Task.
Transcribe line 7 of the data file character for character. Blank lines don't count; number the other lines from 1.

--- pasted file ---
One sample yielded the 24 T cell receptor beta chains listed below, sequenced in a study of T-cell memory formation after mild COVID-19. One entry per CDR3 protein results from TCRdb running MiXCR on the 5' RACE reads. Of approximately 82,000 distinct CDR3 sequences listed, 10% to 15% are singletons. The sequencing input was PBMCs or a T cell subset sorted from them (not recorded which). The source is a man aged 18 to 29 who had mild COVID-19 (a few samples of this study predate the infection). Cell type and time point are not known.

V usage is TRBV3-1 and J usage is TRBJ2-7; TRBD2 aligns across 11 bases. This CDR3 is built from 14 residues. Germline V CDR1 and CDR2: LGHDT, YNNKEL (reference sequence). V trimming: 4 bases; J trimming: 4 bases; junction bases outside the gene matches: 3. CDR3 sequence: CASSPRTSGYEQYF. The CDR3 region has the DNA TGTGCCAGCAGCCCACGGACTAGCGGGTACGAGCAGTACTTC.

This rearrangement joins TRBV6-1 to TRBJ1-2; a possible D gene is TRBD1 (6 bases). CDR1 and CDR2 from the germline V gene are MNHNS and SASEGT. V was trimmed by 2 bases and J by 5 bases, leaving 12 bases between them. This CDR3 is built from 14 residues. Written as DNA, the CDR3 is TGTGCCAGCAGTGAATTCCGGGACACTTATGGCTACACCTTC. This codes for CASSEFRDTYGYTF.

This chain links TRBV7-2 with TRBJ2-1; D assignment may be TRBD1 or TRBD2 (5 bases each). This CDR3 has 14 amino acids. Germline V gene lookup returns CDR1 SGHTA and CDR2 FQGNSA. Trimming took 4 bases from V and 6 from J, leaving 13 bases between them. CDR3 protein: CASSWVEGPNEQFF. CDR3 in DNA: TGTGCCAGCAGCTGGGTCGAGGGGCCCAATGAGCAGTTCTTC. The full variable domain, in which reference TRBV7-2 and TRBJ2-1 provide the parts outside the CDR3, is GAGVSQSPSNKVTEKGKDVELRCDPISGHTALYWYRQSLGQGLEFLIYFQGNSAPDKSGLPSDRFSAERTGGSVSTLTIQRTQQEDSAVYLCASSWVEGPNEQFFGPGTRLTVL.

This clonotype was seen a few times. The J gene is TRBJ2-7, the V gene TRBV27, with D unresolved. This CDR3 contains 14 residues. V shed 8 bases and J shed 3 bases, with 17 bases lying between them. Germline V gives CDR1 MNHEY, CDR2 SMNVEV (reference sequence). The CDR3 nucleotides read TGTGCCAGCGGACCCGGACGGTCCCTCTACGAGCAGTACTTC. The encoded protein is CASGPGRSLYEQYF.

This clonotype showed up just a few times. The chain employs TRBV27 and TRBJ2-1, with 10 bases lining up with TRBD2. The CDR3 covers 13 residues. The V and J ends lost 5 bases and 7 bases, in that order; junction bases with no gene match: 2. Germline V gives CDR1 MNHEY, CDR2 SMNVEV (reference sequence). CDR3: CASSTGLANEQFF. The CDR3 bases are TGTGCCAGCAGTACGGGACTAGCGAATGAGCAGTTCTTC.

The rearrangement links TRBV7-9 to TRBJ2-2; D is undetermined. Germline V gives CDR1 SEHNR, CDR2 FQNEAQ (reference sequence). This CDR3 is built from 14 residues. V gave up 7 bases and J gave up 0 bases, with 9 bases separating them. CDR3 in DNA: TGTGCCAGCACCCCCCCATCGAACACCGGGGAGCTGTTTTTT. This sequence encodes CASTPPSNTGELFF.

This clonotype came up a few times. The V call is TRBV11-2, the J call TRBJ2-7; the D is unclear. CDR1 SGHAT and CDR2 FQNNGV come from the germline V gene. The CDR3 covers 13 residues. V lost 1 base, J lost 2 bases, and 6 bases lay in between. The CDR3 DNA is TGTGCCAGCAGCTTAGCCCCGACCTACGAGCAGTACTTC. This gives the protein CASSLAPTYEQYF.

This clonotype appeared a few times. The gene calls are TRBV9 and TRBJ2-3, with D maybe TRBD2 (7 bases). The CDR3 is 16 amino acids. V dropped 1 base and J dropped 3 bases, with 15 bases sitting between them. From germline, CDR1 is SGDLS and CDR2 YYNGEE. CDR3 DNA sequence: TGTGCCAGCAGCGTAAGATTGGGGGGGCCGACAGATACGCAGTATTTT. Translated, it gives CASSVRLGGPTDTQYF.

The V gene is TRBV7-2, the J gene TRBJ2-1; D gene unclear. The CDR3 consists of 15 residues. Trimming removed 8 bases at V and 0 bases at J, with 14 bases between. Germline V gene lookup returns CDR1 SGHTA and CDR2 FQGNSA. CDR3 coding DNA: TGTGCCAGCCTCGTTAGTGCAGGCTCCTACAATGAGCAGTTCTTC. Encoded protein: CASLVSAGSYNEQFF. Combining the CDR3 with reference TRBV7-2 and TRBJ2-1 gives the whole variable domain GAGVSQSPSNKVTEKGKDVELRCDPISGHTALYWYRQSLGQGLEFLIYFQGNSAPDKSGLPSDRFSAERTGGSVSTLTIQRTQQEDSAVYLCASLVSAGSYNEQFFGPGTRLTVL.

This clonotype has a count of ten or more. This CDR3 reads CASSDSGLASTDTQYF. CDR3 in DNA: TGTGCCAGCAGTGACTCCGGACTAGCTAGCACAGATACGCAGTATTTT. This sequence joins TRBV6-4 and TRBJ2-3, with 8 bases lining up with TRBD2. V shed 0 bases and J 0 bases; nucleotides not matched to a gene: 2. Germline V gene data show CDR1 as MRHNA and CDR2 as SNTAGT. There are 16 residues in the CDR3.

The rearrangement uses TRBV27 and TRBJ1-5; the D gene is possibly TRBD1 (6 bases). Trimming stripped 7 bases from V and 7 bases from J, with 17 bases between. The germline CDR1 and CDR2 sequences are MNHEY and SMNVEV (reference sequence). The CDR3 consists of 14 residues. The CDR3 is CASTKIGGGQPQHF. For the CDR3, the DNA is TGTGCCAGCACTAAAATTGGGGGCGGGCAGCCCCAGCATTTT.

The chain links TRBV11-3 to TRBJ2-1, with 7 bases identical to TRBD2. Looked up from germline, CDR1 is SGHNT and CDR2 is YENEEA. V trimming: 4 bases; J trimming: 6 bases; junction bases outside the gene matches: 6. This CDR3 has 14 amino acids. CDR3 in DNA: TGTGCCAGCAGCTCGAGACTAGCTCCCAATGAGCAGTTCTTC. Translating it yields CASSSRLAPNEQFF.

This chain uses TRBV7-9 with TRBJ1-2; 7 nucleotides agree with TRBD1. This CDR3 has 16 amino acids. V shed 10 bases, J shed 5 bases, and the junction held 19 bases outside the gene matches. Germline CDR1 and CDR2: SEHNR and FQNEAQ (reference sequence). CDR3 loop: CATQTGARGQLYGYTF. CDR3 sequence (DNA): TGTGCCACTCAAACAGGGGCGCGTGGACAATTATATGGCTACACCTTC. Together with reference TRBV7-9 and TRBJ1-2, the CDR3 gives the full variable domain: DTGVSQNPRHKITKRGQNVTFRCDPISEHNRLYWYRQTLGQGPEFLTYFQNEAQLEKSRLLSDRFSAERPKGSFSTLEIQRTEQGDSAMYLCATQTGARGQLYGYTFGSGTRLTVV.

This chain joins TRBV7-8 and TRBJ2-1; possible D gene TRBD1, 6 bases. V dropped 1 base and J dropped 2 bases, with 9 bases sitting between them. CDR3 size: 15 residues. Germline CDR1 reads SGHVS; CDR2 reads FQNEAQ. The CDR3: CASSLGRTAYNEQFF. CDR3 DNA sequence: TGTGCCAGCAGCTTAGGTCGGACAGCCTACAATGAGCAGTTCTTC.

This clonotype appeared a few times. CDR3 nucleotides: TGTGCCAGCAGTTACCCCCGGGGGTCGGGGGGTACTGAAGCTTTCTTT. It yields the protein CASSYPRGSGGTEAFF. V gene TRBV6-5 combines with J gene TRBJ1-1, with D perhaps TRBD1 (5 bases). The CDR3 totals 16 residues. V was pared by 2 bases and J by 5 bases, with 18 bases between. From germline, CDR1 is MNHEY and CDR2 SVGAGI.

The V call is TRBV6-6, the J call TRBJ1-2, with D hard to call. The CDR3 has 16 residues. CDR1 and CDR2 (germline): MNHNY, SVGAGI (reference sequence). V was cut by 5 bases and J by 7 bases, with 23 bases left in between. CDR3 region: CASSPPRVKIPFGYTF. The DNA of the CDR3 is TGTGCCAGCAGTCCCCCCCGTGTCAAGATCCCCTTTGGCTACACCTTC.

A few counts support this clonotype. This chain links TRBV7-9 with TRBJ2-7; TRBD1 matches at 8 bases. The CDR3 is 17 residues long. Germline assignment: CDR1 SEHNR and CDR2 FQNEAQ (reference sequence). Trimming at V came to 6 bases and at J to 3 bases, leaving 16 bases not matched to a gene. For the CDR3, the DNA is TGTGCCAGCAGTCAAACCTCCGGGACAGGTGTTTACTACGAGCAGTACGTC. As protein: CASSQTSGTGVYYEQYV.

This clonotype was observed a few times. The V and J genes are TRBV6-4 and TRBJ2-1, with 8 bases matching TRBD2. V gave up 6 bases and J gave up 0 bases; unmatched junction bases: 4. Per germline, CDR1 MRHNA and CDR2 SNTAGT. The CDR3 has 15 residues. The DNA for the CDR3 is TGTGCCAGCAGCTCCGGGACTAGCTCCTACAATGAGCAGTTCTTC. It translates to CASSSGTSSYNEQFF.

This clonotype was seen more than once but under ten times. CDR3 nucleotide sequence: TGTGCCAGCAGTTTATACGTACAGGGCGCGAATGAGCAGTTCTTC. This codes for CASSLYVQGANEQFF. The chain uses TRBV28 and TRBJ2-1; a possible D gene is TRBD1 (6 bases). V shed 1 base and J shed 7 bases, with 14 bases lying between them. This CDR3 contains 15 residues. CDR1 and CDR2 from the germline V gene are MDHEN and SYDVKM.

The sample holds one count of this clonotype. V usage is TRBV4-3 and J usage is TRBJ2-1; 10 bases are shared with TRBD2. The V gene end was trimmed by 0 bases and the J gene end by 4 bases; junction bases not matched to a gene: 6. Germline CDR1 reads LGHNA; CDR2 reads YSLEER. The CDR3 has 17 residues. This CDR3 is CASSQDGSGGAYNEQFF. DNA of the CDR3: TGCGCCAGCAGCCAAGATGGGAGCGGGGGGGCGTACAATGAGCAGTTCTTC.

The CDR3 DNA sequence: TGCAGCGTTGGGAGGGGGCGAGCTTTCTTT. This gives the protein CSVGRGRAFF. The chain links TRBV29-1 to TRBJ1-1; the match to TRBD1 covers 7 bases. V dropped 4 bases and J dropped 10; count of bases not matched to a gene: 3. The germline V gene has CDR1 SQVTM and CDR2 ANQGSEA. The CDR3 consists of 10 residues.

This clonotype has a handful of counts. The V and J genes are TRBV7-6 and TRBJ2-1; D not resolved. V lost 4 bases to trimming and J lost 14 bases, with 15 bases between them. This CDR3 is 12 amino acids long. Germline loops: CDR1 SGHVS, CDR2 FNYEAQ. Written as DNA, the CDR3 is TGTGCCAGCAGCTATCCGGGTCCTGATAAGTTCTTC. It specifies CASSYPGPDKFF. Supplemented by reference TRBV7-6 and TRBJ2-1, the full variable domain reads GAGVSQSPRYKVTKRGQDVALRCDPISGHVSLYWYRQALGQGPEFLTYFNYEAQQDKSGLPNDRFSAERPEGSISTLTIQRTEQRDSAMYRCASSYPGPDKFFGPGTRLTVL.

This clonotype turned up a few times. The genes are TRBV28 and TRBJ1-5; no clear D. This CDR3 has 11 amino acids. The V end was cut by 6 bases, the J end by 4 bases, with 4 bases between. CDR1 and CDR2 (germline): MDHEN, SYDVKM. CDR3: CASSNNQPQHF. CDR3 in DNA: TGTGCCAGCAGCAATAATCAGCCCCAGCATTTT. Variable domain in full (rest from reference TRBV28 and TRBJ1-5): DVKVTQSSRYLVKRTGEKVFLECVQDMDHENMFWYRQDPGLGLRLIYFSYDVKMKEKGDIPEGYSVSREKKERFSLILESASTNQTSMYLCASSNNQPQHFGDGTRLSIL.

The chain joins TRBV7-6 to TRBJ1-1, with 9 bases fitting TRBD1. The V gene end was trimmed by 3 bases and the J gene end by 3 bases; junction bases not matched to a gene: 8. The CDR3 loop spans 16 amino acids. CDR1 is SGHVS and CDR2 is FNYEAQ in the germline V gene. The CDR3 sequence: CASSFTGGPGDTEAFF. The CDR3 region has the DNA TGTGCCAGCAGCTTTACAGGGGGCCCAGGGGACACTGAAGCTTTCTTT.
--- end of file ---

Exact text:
The rearrangement links TRBV7-9 to TRBJ2-2; D is undetermined. Germline V gives CDR1 SEHNR, CDR2 FQNEAQ (reference sequence). This CDR3 is built from 14 residues. V gave up 7 bases and J gave up 0 bases, with 9 bases separating them. CDR3 in DNA: TGTGCCAGCACCCCCCCATCGAACACCGGGGAGCTGTTTTTT. This sequence encodes CASTPPSNTGELFF.